First-Generation and Multicultural (FaM) Business Program Welcomes Inaugural Cohort, with Support from Industry Partners and Donors

September 13, 2022

In recent years, the CU Denver Business School has welcomed growing populations of students who are the first in their families to pursue a college degree, as well as students of color. Recognizing the unique strengths that these communities possess—and the unique challenges they face—Dean Scott Dawson and other leaders in the Business School made a commitment in 2020 to reimagine the first-generation and multicultural student experience. 

By 2021, they had recruited a circle of partners and supporters from across the Denver business community to help realize their vision. In August 2021, the First Generation and Multicultural (FaM) Business Program was born, and Nimol Hen, a leader in academic advising with over 20 years of experience at CU Denver, was named its first director. 

Leadership Rooted in Personal Experience 

Dawson said the FaM program is a crucial addition to the Business School’s student services that will foster community and provide resources tailored to students who may not have always seen themselves reflected in business environments. 

“The diversity of our student body is one of the Business School’s most important assets. And education is one of our most powerful tools to ensure that all learners—including those who have been historically under-represented in many fields of business—have access to opportunities that enable them to thrive in their careers,” said Dawson. “I am very grateful to Nimol Hen for leading the FaM program, as well as the donors and partners who are making this important initiative possible.” 

Nimol Hen

Hen is a proud first-gen college student herself, having come to the U.S. as a child refugee. “Like many first-gen’ers and students of color, I would not be where I am today without the champions I met along my academic journey who helped me access the resources I needed to thrive as a student and complete my degree,” she said. “I am incredibly humbled to have this opportunity to serve, and advocate for, our students through the FaM program.”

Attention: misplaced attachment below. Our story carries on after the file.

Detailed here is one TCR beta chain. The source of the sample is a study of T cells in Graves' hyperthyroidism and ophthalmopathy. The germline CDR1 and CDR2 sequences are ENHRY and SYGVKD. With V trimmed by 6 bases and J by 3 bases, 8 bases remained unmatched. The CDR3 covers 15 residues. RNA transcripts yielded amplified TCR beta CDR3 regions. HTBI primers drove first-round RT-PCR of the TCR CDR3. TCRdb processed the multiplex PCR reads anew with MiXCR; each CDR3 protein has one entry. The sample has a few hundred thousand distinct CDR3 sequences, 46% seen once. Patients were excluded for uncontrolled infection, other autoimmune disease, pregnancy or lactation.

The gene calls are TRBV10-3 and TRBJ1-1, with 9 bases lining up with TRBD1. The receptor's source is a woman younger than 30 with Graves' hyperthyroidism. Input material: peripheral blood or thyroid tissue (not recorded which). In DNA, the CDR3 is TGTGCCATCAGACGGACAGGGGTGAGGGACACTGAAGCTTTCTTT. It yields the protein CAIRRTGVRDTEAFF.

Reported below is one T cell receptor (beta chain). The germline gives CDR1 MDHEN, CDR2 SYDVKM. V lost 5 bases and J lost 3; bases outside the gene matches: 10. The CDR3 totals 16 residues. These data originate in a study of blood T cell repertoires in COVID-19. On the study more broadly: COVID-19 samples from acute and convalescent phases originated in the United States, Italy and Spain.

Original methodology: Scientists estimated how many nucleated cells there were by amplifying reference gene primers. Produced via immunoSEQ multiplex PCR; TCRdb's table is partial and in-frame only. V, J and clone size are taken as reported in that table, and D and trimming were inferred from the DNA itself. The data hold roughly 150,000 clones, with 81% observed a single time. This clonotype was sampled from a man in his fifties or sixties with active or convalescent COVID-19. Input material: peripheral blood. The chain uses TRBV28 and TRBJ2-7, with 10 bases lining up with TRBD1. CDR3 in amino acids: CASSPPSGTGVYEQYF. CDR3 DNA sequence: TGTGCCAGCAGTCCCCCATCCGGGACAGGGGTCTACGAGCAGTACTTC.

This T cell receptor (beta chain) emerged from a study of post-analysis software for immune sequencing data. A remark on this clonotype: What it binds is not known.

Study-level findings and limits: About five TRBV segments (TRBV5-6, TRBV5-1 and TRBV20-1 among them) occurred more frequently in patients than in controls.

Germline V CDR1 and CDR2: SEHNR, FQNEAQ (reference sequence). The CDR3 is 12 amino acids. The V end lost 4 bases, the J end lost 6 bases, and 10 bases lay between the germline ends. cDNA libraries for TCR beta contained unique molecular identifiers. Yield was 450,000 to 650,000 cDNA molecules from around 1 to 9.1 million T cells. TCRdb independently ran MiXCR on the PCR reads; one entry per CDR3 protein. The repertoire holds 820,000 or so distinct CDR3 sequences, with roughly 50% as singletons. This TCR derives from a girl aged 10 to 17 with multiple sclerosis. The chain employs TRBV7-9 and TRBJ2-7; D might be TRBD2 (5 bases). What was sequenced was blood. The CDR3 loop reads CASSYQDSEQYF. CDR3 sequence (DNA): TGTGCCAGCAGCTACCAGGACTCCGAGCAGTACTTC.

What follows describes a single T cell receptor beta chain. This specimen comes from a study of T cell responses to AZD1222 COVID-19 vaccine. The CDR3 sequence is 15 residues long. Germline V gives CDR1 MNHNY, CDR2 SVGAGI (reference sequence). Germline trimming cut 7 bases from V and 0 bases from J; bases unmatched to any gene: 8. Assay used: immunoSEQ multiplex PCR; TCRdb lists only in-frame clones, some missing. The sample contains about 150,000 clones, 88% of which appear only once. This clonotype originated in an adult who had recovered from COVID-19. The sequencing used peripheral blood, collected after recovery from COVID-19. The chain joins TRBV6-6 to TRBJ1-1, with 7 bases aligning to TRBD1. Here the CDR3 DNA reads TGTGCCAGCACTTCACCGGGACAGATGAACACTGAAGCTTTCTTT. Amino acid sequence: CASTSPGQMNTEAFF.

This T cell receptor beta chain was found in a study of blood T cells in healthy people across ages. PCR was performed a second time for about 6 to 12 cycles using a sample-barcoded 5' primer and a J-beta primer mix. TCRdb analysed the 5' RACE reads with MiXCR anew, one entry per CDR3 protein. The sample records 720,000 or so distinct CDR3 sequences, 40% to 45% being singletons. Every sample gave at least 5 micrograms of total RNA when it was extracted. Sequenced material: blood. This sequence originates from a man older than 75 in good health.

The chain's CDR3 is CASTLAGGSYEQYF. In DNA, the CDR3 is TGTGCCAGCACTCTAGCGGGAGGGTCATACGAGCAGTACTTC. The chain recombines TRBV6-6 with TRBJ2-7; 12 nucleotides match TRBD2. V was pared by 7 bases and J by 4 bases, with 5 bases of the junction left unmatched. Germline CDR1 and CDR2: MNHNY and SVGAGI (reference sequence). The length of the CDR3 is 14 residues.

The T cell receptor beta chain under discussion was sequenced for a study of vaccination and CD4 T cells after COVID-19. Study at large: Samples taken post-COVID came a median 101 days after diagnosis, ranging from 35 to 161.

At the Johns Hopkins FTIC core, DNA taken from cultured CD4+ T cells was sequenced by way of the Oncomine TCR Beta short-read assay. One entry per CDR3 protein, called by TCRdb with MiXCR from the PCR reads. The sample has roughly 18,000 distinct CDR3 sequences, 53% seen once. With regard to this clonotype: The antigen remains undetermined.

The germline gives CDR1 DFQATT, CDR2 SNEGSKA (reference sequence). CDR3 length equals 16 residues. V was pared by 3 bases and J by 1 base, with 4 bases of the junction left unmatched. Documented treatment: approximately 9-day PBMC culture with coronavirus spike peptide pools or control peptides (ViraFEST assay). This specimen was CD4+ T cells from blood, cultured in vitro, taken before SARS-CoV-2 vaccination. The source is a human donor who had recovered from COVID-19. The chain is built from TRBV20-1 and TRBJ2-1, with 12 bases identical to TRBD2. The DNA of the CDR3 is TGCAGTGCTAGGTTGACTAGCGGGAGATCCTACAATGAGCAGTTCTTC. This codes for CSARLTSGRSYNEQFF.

From Listening, to Building, to Impact 

During the 2021–22 academic year, Hen piloted elements of the program and met regularly with focus groups composed of current first-gen and multicultural students, who contributed their ideas and feedback. Following this pilot year of learning and building, the FaM program is welcoming its first official cohort of 70-plus students this fall. The FaM student journey will include: 

  • Internships, experiential learning, and events built around the program’s key themes of leadership, service, and career 
  • Financial support via scholarships and paid internships 
  • Mentorship opportunities with peers, alumni, and business professionals 
  • Increased access to academic/career readiness services that prepare students to launch their careers 

Partners Provide Funding, Mentorship, and Opportunity 

A “Founders’ Circle” of industry partners and donors from the local business community provides ongoing advising and philanthropic support for the program. The Founders’ Circle includes representatives from leading businesses like FirstBank and Schwab—long-time partners of the Business School, who provided the lead gifts to establish FaM—plus members of the school’s Board of Advisors, as well as engaged alumni who see their own experiences reflected in FaM.  

FaM’s corporate partners provide the program with mentors and advisors, opportunities for internships and experiential learning, and critical financial support to expand student scholarships and programming. FaM, in turn, offers businesses a talent pipeline of diverse professionals poised to become leaders and change-makers in their fields. 

“A Program That Shows Its Values Through Its Actions” 

Oscar Fraire

Oscar Fraire ’22, who helped shape the FaM program during its pilot year before graduating in May, said of his experience: “In addition to providing me with key resources and experiences for my success as a first-generation student, FaM provided me with an amazing community of other first-generation students facing similar challenges. It is an honor to be part of a program that shows its values through its actions.” 

Hen, her students, and their supporters are excited to see FaM’s official launch this fall, and they’re even more excited for the growth and impact to come. Hen intends to continue building support and resources for the program, and hopes to ramp up to serve 100 students per year in the near term and even larger cohorts as CU Denver and its Business School grow.  

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